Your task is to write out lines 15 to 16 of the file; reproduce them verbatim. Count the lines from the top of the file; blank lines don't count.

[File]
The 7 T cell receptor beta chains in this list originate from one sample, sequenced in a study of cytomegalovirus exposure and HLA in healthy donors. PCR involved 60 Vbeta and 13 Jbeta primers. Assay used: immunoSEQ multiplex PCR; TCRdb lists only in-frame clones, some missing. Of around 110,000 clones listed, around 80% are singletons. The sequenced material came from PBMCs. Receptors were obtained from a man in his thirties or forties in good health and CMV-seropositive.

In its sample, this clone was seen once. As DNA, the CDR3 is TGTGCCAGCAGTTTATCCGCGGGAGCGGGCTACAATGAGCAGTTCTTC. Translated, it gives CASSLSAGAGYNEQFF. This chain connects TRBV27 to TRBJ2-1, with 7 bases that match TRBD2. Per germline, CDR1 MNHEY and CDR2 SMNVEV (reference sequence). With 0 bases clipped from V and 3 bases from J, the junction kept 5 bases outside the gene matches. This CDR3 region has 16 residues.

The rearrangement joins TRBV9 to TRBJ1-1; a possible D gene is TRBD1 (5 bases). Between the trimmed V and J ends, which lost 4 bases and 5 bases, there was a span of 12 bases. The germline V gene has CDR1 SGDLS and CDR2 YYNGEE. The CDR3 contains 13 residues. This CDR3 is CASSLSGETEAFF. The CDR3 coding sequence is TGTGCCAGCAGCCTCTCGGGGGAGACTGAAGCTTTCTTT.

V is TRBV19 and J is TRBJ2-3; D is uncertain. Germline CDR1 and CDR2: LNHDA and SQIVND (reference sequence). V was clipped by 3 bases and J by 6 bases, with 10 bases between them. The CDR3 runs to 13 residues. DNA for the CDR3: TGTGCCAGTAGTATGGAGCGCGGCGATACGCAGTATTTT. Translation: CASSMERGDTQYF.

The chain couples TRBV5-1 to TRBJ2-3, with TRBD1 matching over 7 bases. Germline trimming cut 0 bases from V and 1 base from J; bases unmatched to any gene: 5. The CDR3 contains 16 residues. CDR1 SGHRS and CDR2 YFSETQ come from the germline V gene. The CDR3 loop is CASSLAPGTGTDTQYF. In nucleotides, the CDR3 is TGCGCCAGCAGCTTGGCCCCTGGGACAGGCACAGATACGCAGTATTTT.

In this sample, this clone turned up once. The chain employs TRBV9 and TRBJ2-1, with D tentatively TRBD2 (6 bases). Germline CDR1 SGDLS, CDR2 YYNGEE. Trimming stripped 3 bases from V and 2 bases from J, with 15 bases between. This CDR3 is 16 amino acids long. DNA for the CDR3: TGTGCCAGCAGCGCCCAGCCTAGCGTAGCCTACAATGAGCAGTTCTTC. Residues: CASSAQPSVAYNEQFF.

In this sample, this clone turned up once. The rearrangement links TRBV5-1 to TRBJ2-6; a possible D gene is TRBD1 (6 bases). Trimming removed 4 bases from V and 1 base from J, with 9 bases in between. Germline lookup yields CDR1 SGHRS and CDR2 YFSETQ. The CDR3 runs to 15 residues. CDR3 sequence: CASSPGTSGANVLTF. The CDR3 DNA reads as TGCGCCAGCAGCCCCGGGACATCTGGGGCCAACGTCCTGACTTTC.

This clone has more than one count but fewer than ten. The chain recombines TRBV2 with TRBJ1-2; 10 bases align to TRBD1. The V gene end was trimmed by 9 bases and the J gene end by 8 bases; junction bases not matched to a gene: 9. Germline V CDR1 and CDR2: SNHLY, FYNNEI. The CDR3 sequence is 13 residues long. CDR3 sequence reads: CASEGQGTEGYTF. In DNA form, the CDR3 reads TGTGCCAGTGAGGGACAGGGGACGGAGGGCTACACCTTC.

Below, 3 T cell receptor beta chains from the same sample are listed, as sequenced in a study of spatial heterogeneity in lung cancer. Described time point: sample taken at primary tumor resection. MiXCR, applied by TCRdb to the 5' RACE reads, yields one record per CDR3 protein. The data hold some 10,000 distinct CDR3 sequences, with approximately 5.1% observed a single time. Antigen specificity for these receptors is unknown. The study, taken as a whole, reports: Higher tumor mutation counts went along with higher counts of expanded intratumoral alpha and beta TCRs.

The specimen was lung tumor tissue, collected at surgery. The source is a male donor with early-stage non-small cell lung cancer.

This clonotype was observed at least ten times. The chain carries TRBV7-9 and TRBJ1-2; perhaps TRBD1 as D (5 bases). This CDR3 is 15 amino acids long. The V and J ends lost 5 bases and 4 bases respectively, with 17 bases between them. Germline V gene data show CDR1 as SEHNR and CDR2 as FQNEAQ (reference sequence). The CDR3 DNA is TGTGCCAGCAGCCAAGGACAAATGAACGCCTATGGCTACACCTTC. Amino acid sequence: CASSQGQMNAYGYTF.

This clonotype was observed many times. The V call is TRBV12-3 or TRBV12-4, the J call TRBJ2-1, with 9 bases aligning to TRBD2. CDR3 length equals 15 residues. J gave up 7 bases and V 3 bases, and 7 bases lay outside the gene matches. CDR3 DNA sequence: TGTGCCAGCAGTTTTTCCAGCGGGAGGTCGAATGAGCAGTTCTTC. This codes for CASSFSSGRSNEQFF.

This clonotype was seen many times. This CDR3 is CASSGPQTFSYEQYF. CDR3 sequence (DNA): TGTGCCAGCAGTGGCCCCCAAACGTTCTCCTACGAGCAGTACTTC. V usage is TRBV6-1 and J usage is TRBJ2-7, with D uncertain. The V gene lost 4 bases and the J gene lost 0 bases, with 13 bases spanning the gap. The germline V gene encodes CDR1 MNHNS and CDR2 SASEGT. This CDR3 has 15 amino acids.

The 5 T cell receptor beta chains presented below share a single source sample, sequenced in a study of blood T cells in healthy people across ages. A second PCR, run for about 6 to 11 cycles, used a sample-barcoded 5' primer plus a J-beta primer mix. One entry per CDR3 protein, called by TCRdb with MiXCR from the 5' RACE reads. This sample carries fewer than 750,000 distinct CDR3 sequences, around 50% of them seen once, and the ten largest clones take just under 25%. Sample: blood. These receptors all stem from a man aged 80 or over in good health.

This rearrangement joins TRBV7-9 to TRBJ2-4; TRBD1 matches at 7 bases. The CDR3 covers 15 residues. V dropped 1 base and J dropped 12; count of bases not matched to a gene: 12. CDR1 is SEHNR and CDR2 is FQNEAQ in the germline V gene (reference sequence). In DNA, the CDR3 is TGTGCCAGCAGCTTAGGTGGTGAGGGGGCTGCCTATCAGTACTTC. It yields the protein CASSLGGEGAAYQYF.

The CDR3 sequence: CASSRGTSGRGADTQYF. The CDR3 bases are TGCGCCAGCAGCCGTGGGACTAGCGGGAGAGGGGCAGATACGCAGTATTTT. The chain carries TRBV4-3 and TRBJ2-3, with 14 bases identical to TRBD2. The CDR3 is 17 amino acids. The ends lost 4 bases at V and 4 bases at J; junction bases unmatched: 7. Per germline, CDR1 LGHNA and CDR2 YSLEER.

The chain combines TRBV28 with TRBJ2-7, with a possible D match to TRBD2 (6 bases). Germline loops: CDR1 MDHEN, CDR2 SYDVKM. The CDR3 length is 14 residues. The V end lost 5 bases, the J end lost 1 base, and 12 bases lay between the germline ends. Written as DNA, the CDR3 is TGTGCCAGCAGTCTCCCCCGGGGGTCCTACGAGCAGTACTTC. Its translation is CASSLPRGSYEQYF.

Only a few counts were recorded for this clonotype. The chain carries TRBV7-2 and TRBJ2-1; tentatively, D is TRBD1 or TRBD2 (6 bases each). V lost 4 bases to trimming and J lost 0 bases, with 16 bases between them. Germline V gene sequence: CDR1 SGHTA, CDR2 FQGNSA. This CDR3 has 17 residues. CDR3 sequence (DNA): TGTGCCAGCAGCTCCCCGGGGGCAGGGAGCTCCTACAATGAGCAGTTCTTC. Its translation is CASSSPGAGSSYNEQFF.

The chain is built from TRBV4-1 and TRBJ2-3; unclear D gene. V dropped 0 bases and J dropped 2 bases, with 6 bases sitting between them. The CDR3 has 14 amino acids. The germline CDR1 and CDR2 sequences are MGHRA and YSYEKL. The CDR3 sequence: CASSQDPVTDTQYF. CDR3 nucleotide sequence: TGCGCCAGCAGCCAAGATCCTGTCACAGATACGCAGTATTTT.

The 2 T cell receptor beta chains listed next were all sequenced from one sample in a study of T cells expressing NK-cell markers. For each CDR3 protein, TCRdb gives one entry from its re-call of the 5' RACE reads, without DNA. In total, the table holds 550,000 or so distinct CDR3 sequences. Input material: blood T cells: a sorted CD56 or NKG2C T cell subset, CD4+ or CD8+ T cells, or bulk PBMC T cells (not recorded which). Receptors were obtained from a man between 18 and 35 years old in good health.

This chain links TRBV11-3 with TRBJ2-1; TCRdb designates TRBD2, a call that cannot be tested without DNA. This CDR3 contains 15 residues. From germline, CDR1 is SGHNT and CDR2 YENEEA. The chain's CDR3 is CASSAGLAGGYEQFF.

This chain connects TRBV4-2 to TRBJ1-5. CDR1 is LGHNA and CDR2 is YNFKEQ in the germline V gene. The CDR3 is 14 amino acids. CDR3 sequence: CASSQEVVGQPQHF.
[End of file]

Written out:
This rearrangement joins TRBV7-9 to TRBJ2-4; TRBD1 matches at 7 bases. The CDR3 covers 15 residues. V dropped 1 base and J dropped 12; count of bases not matched to a gene: 12. CDR1 is SEHNR and CDR2 is FQNEAQ in the germline V gene (reference sequence). In DNA, the CDR3 is TGTGCCAGCAGCTTAGGTGGTGAGGGGGCTGCCTATCAGTACTTC. It yields the protein CASSLGGEGAAYQYF.

The CDR3 sequence: CASSRGTSGRGADTQYF. The CDR3 bases are TGCGCCAGCAGCCGTGGGACTAGCGGGAGAGGGGCAGATACGCAGTATTTT. The chain carries TRBV4-3 and TRBJ2-3, with 14 bases identical to TRBD2. The CDR3 is 17 amino acids. The ends lost 4 bases at V and 4 bases at J; junction bases unmatched: 7. Per germline, CDR1 LGHNA and CDR2 YSLEER.